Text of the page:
YANGON, Myanmar – Myanmar’s ruling military junta announced Friday that the country’s first elections in two decades will be held Nov. 7, finally setting a date for polls that critics have dismissed as a sham designed to cement military rule.
Foreign governments have urged Myanmar to ensure the elections are open, fair and include the party of detained pro-democracy icon Aung San Suu Kyi. Her National League for Democracy party, however, has decided to boycott the vote, saying the junta has imposed unfair rules that restrict campaigning and effectively bar the Nobel Peace Prize laureate and other political prisoners from participating.
Suu Kyi’s party won a landslide victory in the last elections in 1990. But the junta refused to honor the results and has kept her locked away, mostly under house arrest, for 15 of the past 21 years, ignoring global pleas for her freedom.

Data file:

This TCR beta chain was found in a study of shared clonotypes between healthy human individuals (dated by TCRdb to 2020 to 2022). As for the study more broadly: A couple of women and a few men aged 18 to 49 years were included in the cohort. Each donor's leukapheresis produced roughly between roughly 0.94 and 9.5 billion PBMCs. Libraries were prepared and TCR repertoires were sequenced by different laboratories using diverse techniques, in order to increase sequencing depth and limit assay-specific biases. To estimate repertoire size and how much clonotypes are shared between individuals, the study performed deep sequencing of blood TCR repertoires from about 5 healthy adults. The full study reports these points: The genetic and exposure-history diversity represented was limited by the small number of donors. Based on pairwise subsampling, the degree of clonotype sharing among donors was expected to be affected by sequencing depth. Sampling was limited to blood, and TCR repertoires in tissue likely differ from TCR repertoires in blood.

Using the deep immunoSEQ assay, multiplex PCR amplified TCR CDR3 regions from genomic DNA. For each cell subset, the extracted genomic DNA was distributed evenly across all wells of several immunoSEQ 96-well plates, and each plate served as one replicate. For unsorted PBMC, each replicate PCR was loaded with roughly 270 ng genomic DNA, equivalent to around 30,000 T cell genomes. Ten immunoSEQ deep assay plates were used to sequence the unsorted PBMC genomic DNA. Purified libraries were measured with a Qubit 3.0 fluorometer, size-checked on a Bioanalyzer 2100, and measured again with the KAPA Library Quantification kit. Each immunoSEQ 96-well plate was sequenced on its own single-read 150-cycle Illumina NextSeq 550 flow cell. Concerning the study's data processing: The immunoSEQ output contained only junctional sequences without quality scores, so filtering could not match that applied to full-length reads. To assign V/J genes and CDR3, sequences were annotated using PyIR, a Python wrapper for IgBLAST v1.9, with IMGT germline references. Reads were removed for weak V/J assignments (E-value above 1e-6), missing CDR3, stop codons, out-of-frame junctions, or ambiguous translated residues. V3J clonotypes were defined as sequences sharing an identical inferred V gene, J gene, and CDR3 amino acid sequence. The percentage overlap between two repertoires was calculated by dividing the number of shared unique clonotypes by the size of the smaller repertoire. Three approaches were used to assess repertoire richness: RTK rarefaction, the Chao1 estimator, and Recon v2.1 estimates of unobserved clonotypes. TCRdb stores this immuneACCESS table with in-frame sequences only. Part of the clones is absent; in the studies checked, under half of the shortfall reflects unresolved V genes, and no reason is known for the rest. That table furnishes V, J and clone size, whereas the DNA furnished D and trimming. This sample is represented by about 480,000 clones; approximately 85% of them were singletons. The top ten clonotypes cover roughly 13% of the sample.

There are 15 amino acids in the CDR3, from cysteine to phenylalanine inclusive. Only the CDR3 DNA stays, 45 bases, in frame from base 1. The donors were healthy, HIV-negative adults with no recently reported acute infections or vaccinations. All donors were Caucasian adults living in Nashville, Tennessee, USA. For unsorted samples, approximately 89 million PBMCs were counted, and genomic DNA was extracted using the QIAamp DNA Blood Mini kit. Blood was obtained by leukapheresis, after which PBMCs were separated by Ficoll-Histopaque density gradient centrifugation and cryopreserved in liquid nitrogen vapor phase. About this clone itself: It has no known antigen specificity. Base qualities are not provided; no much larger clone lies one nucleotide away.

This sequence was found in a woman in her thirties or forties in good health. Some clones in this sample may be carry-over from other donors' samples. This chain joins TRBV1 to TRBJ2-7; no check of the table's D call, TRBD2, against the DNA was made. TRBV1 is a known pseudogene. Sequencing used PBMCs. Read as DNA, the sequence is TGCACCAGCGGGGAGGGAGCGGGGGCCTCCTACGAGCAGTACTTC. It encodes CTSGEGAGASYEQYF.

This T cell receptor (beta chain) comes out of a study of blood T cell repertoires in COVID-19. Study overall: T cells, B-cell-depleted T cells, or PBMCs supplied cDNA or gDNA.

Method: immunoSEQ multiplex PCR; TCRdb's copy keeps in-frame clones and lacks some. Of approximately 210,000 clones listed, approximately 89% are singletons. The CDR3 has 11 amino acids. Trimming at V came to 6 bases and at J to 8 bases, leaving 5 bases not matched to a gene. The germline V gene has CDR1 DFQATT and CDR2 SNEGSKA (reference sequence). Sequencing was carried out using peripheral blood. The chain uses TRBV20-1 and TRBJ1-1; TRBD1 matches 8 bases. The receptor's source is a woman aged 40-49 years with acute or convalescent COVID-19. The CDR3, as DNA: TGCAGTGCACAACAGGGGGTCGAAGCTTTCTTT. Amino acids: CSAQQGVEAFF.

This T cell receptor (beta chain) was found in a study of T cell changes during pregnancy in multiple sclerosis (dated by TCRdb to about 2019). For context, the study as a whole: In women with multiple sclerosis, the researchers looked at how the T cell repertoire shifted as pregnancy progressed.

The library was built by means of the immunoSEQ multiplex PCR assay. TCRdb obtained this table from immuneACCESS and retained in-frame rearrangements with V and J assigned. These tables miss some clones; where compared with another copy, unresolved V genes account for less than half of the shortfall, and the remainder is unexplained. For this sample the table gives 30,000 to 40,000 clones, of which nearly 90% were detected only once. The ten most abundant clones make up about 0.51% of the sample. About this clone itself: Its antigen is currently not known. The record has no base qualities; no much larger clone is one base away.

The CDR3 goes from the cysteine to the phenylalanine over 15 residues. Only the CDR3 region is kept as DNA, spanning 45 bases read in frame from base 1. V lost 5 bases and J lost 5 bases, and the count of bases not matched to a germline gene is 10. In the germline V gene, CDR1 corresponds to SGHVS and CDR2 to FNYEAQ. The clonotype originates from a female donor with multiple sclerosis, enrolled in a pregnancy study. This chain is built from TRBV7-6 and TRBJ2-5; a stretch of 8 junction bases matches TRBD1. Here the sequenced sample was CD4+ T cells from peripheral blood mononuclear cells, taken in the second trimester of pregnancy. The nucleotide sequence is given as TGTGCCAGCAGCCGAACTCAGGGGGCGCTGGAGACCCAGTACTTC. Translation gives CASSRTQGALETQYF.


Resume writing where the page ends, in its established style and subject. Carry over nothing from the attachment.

The elections are part of the junta’s “road map to democracy,” a seven-step program which it says will shift the nation from 50 years of military rule.
Several other parties have criticized the election process. The Democratic Party said it complained Tuesday to the Election Commission that police are intimidating its members.
The devastating earthquake that rocked Haiti in January was unleashed by a previously undetected fault line – not the well-known one initially blamed, according to an analysis of new data.
It’s unclear how dangerous the new, unmapped fault might be or how its discovery changes the overall earthquake hazard risk for Haiti, said Eric Calais, a professor of geophysics at Purdue University who presented the findings this week at a scientific conference in Brazil.
He said the analysis shows that most, if not all, of the geologic movement that caused January’s magnitude-7.0 earthquake occurred along the newly uncovered fault, not the well-documented Enriquillo fault.
He said the new fault’s profile won’t be known until scientists intensively study the region.